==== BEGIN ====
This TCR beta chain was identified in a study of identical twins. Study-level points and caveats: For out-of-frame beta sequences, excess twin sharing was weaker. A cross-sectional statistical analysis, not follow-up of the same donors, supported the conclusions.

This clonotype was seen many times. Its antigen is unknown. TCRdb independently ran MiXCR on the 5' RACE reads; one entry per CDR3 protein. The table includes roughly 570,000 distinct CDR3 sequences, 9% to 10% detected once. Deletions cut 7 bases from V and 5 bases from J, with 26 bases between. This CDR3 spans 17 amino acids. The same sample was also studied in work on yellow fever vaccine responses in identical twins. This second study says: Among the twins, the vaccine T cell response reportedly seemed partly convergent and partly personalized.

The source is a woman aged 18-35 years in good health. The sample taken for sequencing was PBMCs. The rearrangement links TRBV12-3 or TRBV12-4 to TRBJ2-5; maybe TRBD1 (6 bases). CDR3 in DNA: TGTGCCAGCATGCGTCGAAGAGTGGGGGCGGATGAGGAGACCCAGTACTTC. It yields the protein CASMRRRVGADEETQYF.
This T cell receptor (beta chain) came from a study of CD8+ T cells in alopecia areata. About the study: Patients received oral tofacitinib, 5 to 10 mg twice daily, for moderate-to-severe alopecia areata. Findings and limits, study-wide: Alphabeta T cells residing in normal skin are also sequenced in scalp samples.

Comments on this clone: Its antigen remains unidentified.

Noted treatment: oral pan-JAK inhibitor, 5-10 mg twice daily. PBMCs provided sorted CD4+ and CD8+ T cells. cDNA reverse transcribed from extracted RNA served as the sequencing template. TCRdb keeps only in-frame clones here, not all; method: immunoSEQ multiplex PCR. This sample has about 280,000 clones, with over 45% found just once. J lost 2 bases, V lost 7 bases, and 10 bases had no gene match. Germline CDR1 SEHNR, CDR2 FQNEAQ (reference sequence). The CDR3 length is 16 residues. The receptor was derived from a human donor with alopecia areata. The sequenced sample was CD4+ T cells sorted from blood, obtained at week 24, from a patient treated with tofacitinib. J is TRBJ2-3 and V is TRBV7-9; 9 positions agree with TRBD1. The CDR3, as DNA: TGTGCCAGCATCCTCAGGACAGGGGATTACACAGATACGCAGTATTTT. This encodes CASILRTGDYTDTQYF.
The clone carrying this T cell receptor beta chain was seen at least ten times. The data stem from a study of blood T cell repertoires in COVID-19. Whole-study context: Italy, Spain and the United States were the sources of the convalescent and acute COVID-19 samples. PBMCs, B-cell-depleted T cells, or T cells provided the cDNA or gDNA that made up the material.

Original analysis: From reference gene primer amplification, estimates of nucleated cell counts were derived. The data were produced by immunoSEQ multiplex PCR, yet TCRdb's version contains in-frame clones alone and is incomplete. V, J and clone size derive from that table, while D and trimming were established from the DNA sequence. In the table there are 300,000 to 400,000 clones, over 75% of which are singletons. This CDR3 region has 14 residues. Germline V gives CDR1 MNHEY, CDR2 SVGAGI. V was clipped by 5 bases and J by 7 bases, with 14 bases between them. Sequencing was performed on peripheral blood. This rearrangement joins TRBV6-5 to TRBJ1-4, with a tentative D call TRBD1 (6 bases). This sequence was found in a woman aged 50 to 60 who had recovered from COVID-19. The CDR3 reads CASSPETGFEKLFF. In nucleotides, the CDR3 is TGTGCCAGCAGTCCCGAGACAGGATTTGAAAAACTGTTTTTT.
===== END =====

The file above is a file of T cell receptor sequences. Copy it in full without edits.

This TCR beta chain was identified in a study of identical twins. Study-level points and caveats: For out-of-frame beta sequences, excess twin sharing was weaker. A cross-sectional statistical analysis, not follow-up of the same donors, supported the conclusions.

This clonotype was seen many times. Its antigen is unknown. TCRdb independently ran MiXCR on the 5' RACE reads; one entry per CDR3 protein. The table includes roughly 570,000 distinct CDR3 sequences, 9% to 10% detected once. Deletions cut 7 bases from V and 5 bases from J, with 26 bases between. This CDR3 spans 17 amino acids. The same sample was also studied in work on yellow fever vaccine responses in identical twins. This second study says: Among the twins, the vaccine T cell response reportedly seemed partly convergent and partly personalized.

The source is a woman aged 18-35 years in good health. The sample taken for sequencing was PBMCs. The rearrangement links TRBV12-3 or TRBV12-4 to TRBJ2-5; maybe TRBD1 (6 bases). CDR3 in DNA: TGTGCCAGCATGCGTCGAAGAGTGGGGGCGGATGAGGAGACCCAGTACTTC. It yields the protein CASMRRRVGADEETQYF.
This T cell receptor (beta chain) came from a study of CD8+ T cells in alopecia areata. About the study: Patients received oral tofacitinib, 5 to 10 mg twice daily, for moderate-to-severe alopecia areata. Findings and limits, study-wide: Alphabeta T cells residing in normal skin are also sequenced in scalp samples.

Comments on this clone: Its antigen remains unidentified.

Noted treatment: oral pan-JAK inhibitor, 5-10 mg twice daily. PBMCs provided sorted CD4+ and CD8+ T cells. cDNA reverse transcribed from extracted RNA served as the sequencing template. TCRdb keeps only in-frame clones here, not all; method: immunoSEQ multiplex PCR. This sample has about 280,000 clones, with over 45% found just once. J lost 2 bases, V lost 7 bases, and 10 bases had no gene match. Germline CDR1 SEHNR, CDR2 FQNEAQ (reference sequence). The CDR3 length is 16 residues. The receptor was derived from a human donor with alopecia areata. The sequenced sample was CD4+ T cells sorted from blood, obtained at week 24, from a patient treated with tofacitinib. J is TRBJ2-3 and V is TRBV7-9; 9 positions agree with TRBD1. The CDR3, as DNA: TGTGCCAGCATCCTCAGGACAGGGGATTACACAGATACGCAGTATTTT. This encodes CASILRTGDYTDTQYF.
The clone carrying this T cell receptor beta chain was seen at least ten times. The data stem from a study of blood T cell repertoires in COVID-19. Whole-study context: Italy, Spain and the United States were the sources of the convalescent and acute COVID-19 samples. PBMCs, B-cell-depleted T cells, or T cells provided the cDNA or gDNA that made up the material.

Original analysis: From reference gene primer amplification, estimates of nucleated cell counts were derived. The data were produced by immunoSEQ multiplex PCR, yet TCRdb's version contains in-frame clones alone and is incomplete. V, J and clone size derive from that table, while D and trimming were established from the DNA sequence. In the table there are 300,000 to 400,000 clones, over 75% of which are singletons. This CDR3 region has 14 residues. Germline V gives CDR1 MNHEY, CDR2 SVGAGI. V was clipped by 5 bases and J by 7 bases, with 14 bases between them. Sequencing was performed on peripheral blood. This rearrangement joins TRBV6-5 to TRBJ1-4, with a tentative D call TRBD1 (6 bases). This sequence was found in a woman aged 50 to 60 who had recovered from COVID-19. The CDR3 reads CASSPETGFEKLFF. In nucleotides, the CDR3 is TGTGCCAGCAGTCCCGAGACAGGATTTGAAAAACTGTTTTTT.